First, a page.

People often talk about the desirability of reduce consumption of fuel, reducing emissions, reducing traffic congestion, etc. So here is a successful program, making progress on those objectives for $1.5 million per biennium versus our $2 billion expenditures focused on roads and highways, and people want to kill the program?

It is an absolute fact that a professionally designed public education and advocacy program, carried out of several years, such as ten years, will make a difference. Maybe some folks are too young to remember the extensive and prolonged media programs to reduce littering, smoking, stopping forest fires by not throwing out cigarette butts, drunk driving and, to increase recycling (the latest campaign is not to use our cell phones and texting while driving). Doesn’t the public “already know” what the right thing to do is in each of these cases? But it took a prolonged media and public education campaign to instill these values with the public, including young people as they are growing up and bringing their values into focus.

So, after only a few short years, folks are ready to kill the Drive Less/ Save More program and claim victory while we are still over 75% Single Occupancy Vehicle and making 10 to 14 trips a day per household? I am all for senior/disable transportation. That is why I have supported and helped obtain financing for Ride Share (senior/disabled vans and operations) and of course the current cigarette tax dedicated to senior/disabled transportation used by transit agencies. I do not know what the transportation spending is for senior/disabled but I know it is in the many tens of millions statewide, perhaps approaching $75 to $100 million system wide?

I think it would be foolish to shut down the one, small program we have going that advocates for less driving and reduction of demand for more highway lanes. We need a little balance in our thinking and approach. One way to put it is that we need a consistent message to create the same kind of social pressure on smarter (and less) use of our cars as was developed about littering, recycling, drunk driving, smoking, etc. It would be extremely shortsighted to shut down the Drive Less/Save More program.

NOTE: We love your comments and work hard to ensure they are productive, considerate, and welcoming of all perspectives. Disagreements are encouraged, but only if done with tact and respect. If you see a mean or inappropriate comment, please contact us and we'll take a look at it right away. Thank you — Jonathan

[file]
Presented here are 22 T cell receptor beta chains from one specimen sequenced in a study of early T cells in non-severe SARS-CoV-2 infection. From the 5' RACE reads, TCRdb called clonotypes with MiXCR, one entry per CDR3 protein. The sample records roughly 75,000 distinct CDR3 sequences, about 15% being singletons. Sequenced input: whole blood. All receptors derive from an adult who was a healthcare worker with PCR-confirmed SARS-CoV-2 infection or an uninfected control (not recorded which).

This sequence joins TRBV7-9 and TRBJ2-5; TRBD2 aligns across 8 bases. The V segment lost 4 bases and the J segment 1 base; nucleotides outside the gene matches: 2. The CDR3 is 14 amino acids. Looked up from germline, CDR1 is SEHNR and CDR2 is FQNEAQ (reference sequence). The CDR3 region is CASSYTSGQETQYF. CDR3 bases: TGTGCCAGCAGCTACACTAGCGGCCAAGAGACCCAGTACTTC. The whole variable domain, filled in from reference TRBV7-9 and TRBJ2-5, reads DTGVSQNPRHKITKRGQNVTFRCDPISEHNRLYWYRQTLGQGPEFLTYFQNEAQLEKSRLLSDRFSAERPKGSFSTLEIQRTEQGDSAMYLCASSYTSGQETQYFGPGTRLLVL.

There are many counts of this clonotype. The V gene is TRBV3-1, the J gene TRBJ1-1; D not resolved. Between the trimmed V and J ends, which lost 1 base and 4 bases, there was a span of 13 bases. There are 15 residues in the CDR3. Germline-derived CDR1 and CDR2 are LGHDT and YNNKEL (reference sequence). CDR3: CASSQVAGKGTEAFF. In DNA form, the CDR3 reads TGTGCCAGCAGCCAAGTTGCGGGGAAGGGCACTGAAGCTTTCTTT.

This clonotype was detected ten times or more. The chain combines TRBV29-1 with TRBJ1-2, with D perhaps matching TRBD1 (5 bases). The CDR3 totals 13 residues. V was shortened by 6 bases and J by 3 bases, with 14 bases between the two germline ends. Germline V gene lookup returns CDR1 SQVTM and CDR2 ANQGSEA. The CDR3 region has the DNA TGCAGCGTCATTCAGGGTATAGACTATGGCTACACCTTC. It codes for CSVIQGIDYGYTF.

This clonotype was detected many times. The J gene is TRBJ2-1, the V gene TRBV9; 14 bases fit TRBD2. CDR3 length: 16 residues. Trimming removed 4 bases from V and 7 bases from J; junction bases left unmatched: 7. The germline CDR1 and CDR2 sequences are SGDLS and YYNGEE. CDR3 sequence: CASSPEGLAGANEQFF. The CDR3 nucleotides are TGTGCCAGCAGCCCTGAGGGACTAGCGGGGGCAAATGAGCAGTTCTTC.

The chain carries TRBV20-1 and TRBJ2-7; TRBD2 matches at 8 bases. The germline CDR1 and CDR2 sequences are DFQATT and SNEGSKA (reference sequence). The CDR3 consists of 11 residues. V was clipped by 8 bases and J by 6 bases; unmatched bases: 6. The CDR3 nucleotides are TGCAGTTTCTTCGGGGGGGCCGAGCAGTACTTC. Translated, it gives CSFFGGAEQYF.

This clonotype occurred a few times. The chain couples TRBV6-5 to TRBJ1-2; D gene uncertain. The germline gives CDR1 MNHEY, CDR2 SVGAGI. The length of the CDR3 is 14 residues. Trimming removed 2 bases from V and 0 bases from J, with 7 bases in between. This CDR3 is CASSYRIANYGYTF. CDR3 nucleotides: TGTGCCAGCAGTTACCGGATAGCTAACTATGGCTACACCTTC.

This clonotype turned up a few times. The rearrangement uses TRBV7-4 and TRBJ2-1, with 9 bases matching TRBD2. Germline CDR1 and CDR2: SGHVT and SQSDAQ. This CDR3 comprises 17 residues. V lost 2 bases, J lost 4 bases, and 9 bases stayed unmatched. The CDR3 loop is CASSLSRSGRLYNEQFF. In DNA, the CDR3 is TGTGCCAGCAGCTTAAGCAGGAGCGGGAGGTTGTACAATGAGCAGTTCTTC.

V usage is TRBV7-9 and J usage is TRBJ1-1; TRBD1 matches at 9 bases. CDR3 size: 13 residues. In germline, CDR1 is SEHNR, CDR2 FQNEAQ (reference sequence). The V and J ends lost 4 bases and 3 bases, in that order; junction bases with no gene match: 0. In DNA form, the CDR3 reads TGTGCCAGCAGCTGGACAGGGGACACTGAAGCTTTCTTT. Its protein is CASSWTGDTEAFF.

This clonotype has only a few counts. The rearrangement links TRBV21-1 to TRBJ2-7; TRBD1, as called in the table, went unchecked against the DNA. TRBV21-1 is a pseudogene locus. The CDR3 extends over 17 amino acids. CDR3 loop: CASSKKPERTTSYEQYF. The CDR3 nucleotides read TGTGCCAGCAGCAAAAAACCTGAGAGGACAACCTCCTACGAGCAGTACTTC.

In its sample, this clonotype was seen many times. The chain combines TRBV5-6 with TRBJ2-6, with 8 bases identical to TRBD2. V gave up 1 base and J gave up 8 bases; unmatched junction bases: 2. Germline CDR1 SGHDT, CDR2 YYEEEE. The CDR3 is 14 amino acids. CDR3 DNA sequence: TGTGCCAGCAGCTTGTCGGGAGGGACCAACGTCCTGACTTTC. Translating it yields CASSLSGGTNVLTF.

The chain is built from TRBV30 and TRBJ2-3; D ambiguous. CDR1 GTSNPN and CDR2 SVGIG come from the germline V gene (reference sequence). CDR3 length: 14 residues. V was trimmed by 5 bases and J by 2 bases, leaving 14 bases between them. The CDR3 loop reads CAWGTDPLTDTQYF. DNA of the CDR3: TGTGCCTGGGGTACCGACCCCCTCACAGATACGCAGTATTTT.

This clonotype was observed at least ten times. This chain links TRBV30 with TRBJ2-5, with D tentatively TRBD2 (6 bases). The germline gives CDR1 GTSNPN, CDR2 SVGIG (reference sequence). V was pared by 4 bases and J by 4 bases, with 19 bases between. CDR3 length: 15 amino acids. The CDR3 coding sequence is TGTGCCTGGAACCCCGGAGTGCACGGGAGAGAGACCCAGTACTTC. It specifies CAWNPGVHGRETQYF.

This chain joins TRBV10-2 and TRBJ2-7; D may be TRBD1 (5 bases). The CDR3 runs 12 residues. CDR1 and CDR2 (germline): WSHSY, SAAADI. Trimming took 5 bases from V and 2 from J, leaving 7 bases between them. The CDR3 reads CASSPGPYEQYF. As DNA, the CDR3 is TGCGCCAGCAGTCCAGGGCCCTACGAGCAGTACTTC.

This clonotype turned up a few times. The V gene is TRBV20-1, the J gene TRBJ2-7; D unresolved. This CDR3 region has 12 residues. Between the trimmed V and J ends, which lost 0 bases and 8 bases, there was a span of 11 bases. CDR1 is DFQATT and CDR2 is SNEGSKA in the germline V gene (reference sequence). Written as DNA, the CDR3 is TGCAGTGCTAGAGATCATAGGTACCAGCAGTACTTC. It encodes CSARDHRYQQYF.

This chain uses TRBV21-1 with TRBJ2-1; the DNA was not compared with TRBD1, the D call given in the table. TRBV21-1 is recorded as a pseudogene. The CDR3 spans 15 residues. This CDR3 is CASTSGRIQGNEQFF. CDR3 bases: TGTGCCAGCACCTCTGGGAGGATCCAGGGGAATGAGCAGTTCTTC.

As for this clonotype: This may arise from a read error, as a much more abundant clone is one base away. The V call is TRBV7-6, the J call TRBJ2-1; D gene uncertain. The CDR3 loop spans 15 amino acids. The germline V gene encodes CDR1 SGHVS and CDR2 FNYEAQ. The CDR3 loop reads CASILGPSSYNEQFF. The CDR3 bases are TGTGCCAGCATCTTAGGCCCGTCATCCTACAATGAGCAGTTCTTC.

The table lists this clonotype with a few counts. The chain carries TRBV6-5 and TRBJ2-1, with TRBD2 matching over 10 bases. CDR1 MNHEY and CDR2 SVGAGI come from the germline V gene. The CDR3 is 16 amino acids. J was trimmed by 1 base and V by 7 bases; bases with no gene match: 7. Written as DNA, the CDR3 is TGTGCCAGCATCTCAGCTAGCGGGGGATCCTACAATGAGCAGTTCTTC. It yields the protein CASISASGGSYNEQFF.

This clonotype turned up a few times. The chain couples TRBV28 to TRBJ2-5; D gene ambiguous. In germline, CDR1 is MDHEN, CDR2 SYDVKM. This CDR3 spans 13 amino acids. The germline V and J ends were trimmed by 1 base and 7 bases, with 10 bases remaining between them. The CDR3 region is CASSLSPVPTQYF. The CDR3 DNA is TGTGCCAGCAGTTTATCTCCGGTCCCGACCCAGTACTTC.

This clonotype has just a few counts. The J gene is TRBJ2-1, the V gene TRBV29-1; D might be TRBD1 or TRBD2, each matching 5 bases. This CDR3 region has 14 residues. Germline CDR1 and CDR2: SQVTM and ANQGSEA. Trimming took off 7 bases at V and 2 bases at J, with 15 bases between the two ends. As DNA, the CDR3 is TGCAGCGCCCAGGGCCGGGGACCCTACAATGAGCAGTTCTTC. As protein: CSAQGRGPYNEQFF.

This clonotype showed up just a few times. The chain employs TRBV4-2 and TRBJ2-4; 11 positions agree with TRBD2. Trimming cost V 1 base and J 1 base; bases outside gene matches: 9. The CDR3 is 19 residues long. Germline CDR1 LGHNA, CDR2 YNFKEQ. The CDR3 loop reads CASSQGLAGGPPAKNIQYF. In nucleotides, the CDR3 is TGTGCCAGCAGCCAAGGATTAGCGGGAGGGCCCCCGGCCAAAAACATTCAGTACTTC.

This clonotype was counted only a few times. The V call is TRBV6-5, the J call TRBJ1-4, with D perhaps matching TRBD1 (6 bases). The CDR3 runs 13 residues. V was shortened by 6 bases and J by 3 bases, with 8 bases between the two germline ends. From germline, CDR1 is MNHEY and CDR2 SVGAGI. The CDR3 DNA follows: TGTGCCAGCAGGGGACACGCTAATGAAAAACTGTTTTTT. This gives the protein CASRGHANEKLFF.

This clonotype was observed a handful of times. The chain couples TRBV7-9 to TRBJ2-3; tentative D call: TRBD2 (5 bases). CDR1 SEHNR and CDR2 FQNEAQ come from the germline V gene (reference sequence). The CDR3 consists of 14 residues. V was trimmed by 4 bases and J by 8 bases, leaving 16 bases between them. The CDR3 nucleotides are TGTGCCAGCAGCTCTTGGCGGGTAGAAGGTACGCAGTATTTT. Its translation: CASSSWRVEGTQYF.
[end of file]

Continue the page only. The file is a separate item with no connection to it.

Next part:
• Forseti June 3, 2011 at 12:17 pm

    I have to say that I agree with the Republican for once, at least on the outcome if not the reasoning.

    IMHO, this throws a little money at the problem to appease the active transportation advocates but does little if anything to address the core problem of barriers to use of the streets for active transportation.

    In these times, I’m happy to see the money go to more pressing needs.

    Recommended Thumb up 0

    • Chris I June 3, 2011 at 12:37 pm

      I can’t speak to the effectiveness of the program, but I can say from personal observation that most people I know don’t think about grouping trips typically. Whenever I’m with a group of friends and I optimize our route or suggest grouping stops, they look at me funny or say “that’s a good idea”.

      Recommended Thumb up 0

  • 9watts June 3, 2011 at 1:57 pm

    Chris I,
    maybe the messaging is off? Maybe your friends are less likely to need reminding of the financial implications of driving than the climate implications. Other countries are not approaching this as being about saving money (private/consumer) but about saving the climate (public/citizen). Those campaigns as far as I can tell are having more of an effect than this one at least among your friends.
    But we shouldn’t be surprised.
    from the introduction:
    “Weathercocks and Signposts critically reassesses current approaches to motivating environmentally-friendly behaviour change. Current behaviour-change strategies are increasingly built upon analogy with product marketing campaigns. They often take as given the ‘sovereignty’ of consumer choice, and the perceived need to preserve current lifestyles intact. This report constructs a case for a radically different approach. It presents evidence that any adequate strategy for tackling environmental challenges will demand engagement with the values that underlie the decisions we make – and, indeed, with our sense of who we are.”

    Recommended Thumb up 0

  • nuovorecord June 3, 2011 at 3:13 pm

    McLane is from Powell Butte, repping district 55.

    Recommended Thumb up 0

  • q`Tzal June 3, 2011 at 4:44 pm

    Perhaps he’d like to take that 2 million and use it to widen a few residential streets in his distric to fout lanes?

    Recommended Thumb up 0

  • Dabby June 3, 2011 at 7:08 pm

    Considering I have never heard of the Drive Less Save More program, it makes me wonder what the 2 million was doing anyway?

    I mean really this is the first I have heard of it and I tend to pay attention….

    We certainly do need more funding to go to people with disabilities and the elderly, as it surprises me how these people function at all on what is provided, as far as assistance.

    Recommended Thumb up 0

  • efairlay June 4, 2011 at 7:45 am